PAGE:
11


Tigers
9-6
3-3
.529
Up

One is the Loneliest Number: slow starts have Brandon Inge (.111/.212/.244), Sean Casey (.176/.263/.216 ), and Gary Sheffield (.132/.304/.208) stuck on the Interstate, but thanks to quality pitching, the Tigers have still outscored their opponents and asserted their place in the AL Central race. Meanwhile, in Paper Tiger news this week, the commissioner’s office tells Carlos Guillen to keep it in his pants.

12


Cubs
6-9
3-4
.527
Up

Like Daisuke Matsuzaka, Ted Lilly is having trouble finding run support (outscored 6-3 over last two starts), but thus far he’s been everything the Cubs could ask for (2.77 ERA, 24/3 K/BB in 19 frames). Off to a rockier start is Alfonso Soriano (.245/.288/.367), now sidelined for a week by a hamstring strain. Sori’s injury forces the Cubs to sample a slice of Felix Pie; he’s #42 on our Top Prospect List, and gives the Cubs some nice trade options, but he’s also the latest in a long line of Can’t-Miss Cubs that has followers nervous.

13


Astros
8-6
5-1
.525
Up

With Jason Jennings sidelined by severe elbow tendonitis, the rotation behind Roy Oswalt looks thinner than, well, the Astros offense, or at least the likelihood that Craig Biggio (.237/.250/.373 and yet to draw a walk) can roll back the clock to 2001. Nonetheless, Chris Sampson‘s solid return from a calf strain helps the Astros’ tear reach 7-1, putting them a half-game behind the Brewers. Enjoy it while it lasts, because the over/under date on Wandy Rodriguez keeping his ERA below 5.00 passed just as you loaded this page.

14


Athletics
8-7
4-1
.522
Up

Scoot Over, Mo: Marco Scutaro hits a game-winning homer off Mariano Rivera. He’s got a knack for the dramatic; that’s Scooter’s ninth walk-off hit since 2004, trailing only David Ortiz in that span. Not quite as dramatic but still potentially large for the A’s is Bobby Crosby‘s three-run homer off Jered Weaver, offering hope that the oft-injured shortstop has turned a corner. Meanwhile, 1.96 ERA or no, we suggest Chad Gaudin lose the ginger tribute to Matt Clement before he suffers an accident at the hands of the Hit List henchmen.

15


Reds
8-8
3-4
.502
Down

After being pulled over by the Hustle Police last week, a 1-for-23 skid sends Edwin Encarnacion to the bench. Freshly extended Ryan Freel shifts to the hot corner to make room for Josh Hamilton, who’s hitting .333/.429/.900 with a team-high five homers in just 30 at-bats. On the hill, Kyle Lohse channels Johan Santana with a career-high 12 strikeouts in a 1-0 win against the Cubs. Wait, that Kyle Lohse?

16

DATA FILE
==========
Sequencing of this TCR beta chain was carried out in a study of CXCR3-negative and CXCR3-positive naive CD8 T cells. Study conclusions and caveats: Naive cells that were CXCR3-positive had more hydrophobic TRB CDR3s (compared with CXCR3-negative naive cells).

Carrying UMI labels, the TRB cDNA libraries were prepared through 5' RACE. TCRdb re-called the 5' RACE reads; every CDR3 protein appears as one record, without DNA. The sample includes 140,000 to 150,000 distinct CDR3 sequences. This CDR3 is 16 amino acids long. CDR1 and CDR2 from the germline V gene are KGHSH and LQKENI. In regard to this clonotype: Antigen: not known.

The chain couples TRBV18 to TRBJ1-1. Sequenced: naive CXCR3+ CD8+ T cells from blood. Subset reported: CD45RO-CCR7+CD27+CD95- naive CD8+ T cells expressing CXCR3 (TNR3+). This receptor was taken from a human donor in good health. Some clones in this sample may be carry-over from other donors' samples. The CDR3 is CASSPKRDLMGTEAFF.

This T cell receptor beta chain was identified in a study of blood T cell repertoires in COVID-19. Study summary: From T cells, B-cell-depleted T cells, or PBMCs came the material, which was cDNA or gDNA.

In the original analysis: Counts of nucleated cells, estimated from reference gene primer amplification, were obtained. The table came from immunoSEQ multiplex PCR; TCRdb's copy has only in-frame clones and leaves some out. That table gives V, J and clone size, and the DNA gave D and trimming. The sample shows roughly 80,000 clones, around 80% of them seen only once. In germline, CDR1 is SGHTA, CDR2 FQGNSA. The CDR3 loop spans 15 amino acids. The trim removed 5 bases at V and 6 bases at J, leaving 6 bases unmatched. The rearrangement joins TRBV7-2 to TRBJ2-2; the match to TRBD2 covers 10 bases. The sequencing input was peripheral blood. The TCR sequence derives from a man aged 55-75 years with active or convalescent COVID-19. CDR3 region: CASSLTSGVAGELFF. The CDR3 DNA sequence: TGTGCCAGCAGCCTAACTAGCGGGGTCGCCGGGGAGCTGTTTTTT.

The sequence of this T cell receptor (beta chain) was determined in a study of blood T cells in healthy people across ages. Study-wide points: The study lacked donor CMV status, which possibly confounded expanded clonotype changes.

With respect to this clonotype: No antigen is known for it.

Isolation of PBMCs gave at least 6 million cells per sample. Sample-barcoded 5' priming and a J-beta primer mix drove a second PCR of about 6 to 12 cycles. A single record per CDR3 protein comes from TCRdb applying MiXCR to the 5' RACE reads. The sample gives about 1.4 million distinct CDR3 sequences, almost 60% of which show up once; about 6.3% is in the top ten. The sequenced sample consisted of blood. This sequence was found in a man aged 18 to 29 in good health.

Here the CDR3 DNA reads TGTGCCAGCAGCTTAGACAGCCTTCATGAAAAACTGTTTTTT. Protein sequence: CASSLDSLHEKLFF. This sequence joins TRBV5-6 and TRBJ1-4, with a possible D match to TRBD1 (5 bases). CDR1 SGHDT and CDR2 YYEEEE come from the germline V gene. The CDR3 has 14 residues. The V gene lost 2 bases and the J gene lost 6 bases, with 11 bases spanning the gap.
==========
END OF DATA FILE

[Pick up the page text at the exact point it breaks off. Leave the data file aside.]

White Sox
7-7
3-3
.496
Down

Facing just the minimum 27 hitters, Mark Buehrle fires the season’s first no-hitter. It’s also the AL’s first no-no in nearly five years (Derek Lowe, April 27, 2002), and the first for the White Sox since Wilson Alvarez on August 11, 1991. That’s a great sign for the Hurly Buehrle Man, who led the AL in second-half suckitude last year. It’s an even better one for the Sox rotation, which has shaken off a poor spring to put up a 3.69 ERA thus far.

17


Rockies
7-9
3-4
.486
Down

You had to know it was too good to last. An inflamed elbow and accompanying forearm soreness forces Rodrigo Lopez to the DL just as he’s putting up a 1.59 ERA and showing there’s life after Baltimore. Back spasms claim Kaz Matsui just when he’s waterbugging his way to a .361/.395/.472 line with five steals. And while we’re sure there are reasons to miss Byung-Hyun Kim and his double-digit ERA–he does keep the bullpen bench from floating off into the ether–there’s no truth to the rumor that his thumb injury was sustained while trying to hitchhike out of town.

18


Diamondbacks
10-7
3-4
.485
Down

O-Dog and the O-Fers: Orlando Hudson‘s hitting a robust .373/.425/.537, but the rest of the Snakes have been shaky with the stick (.230/.306/.354). In fact, the early performances of the kids that have hipsters stroking their goatees–Stephen Drew (.211/.333/.246), Conor Jackson (.231/.339/.288), Chris B. Young (.191/.235/.340)–have been cool only in the pejorative sense. At least Carlos Quentin (.333/.429/.583 through his first three games) appears none the worse for wear after missing the first two weeks rehabbing from a torn labrum; he’s ripping the ball. And by this time next week we’ll be dissecting Randy Johnson‘s return.

19


Indians
6-6
2-4
.483
Down

Bronx Beatdown: after a nice series win over the White Sox, the Indians roll into Yankee Stadium and get trounced by a combined score of 27-11, with Alex Rodriguez homering in all three games, and rookies collecting their first major league wins in each. Worst of all is the finale, where Joe Borowski channels Joe Table and surrenders six runs in the ninth. Jake Westbrook‘s first post-extension outing is a trainwreck too; his ERA stands at 12.08.

20


Giants
6-8
4-1
.454
Up

Barry Zito notches his first W as a Giant. Also off the schneid is Barry Bonds, who hits three homers in a four-game span, lifting his stat line into familiar territory (.306/.458/.694) and his homer total to 738. At this rate, he’ll have the untidy business of the all-time home run chase wrapped up by the All-Star break, but he’d better hope his teammates join the party, as they’ve combined for just three homers thus far, one fewer than Bonds.

21


Cardinals
6-9
1-5
.453
Down